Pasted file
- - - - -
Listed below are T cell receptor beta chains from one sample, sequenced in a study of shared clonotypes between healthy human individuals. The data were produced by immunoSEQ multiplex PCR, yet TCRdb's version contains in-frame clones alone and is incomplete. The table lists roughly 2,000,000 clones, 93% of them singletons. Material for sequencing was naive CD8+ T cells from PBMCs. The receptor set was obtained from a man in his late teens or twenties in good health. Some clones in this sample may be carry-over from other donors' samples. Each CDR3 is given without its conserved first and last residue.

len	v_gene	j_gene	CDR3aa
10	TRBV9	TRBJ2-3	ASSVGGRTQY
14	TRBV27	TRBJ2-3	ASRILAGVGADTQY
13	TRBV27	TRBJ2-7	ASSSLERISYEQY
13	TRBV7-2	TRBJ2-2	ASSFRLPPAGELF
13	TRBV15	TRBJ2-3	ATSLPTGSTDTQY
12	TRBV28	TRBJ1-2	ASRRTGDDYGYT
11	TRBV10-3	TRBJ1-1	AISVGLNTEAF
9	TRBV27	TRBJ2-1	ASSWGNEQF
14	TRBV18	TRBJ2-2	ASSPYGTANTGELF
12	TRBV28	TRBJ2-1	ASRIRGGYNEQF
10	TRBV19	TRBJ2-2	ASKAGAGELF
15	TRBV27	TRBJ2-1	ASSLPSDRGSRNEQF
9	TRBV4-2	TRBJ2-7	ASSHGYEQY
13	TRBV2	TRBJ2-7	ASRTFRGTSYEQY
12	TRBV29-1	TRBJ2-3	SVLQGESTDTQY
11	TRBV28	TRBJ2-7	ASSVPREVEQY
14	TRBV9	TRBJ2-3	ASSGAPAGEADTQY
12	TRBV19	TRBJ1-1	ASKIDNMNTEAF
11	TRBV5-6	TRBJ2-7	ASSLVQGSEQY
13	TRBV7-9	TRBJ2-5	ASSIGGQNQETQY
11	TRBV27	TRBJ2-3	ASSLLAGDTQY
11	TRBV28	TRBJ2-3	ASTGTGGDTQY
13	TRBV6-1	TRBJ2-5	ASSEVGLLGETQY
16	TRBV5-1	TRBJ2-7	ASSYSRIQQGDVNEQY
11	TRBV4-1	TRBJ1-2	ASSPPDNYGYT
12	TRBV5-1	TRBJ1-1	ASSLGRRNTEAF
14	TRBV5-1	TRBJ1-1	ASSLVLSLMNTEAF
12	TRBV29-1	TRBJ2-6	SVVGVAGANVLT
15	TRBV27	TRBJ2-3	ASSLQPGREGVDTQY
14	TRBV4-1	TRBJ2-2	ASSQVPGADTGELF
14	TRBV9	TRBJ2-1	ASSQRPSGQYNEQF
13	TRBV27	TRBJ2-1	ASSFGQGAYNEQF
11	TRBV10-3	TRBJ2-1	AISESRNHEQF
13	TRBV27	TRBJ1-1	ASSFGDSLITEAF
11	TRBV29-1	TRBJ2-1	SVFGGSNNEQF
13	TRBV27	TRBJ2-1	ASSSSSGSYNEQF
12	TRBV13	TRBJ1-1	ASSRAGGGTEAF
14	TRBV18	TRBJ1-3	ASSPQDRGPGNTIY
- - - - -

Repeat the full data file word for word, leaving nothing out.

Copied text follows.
Listed below are T cell receptor beta chains from one sample, sequenced in a study of shared clonotypes between healthy human individuals. The data were produced by immunoSEQ multiplex PCR, yet TCRdb's version contains in-frame clones alone and is incomplete. The table lists roughly 2,000,000 clones, 93% of them singletons. Material for sequencing was naive CD8+ T cells from PBMCs. The receptor set was obtained from a man in his late teens or twenties in good health. Some clones in this sample may be carry-over from other donors' samples. Each CDR3 is given without its conserved first and last residue.

len	v_gene	j_gene	CDR3aa
10	TRBV9	TRBJ2-3	ASSVGGRTQY
14	TRBV27	TRBJ2-3	ASRILAGVGADTQY
13	TRBV27	TRBJ2-7	ASSSLERISYEQY
13	TRBV7-2	TRBJ2-2	ASSFRLPPAGELF
13	TRBV15	TRBJ2-3	ATSLPTGSTDTQY
12	TRBV28	TRBJ1-2	ASRRTGDDYGYT
11	TRBV10-3	TRBJ1-1	AISVGLNTEAF
9	TRBV27	TRBJ2-1	ASSWGNEQF
14	TRBV18	TRBJ2-2	ASSPYGTANTGELF
12	TRBV28	TRBJ2-1	ASRIRGGYNEQF
10	TRBV19	TRBJ2-2	ASKAGAGELF
15	TRBV27	TRBJ2-1	ASSLPSDRGSRNEQF
9	TRBV4-2	TRBJ2-7	ASSHGYEQY
13	TRBV2	TRBJ2-7	ASRTFRGTSYEQY
12	TRBV29-1	TRBJ2-3	SVLQGESTDTQY
11	TRBV28	TRBJ2-7	ASSVPREVEQY
14	TRBV9	TRBJ2-3	ASSGAPAGEADTQY
12	TRBV19	TRBJ1-1	ASKIDNMNTEAF
11	TRBV5-6	TRBJ2-7	ASSLVQGSEQY
13	TRBV7-9	TRBJ2-5	ASSIGGQNQETQY
11	TRBV27	TRBJ2-3	ASSLLAGDTQY
11	TRBV28	TRBJ2-3	ASTGTGGDTQY
13	TRBV6-1	TRBJ2-5	ASSEVGLLGETQY
16	TRBV5-1	TRBJ2-7	ASSYSRIQQGDVNEQY
11	TRBV4-1	TRBJ1-2	ASSPPDNYGYT
12	TRBV5-1	TRBJ1-1	ASSLGRRNTEAF
14	TRBV5-1	TRBJ1-1	ASSLVLSLMNTEAF
12	TRBV29-1	TRBJ2-6	SVVGVAGANVLT
15	TRBV27	TRBJ2-3	ASSLQPGREGVDTQY
14	TRBV4-1	TRBJ2-2	ASSQVPGADTGELF
14	TRBV9	TRBJ2-1	ASSQRPSGQYNEQF
13	TRBV27	TRBJ2-1	ASSFGQGAYNEQF
11	TRBV10-3	TRBJ2-1	AISESRNHEQF
13	TRBV27	TRBJ1-1	ASSFGDSLITEAF
11	TRBV29-1	TRBJ2-1	SVFGGSNNEQF
13	TRBV27	TRBJ2-1	ASSSSSGSYNEQF
12	TRBV13	TRBJ1-1	ASSRAGGGTEAF
14	TRBV18	TRBJ1-3	ASSPQDRGPGNTIY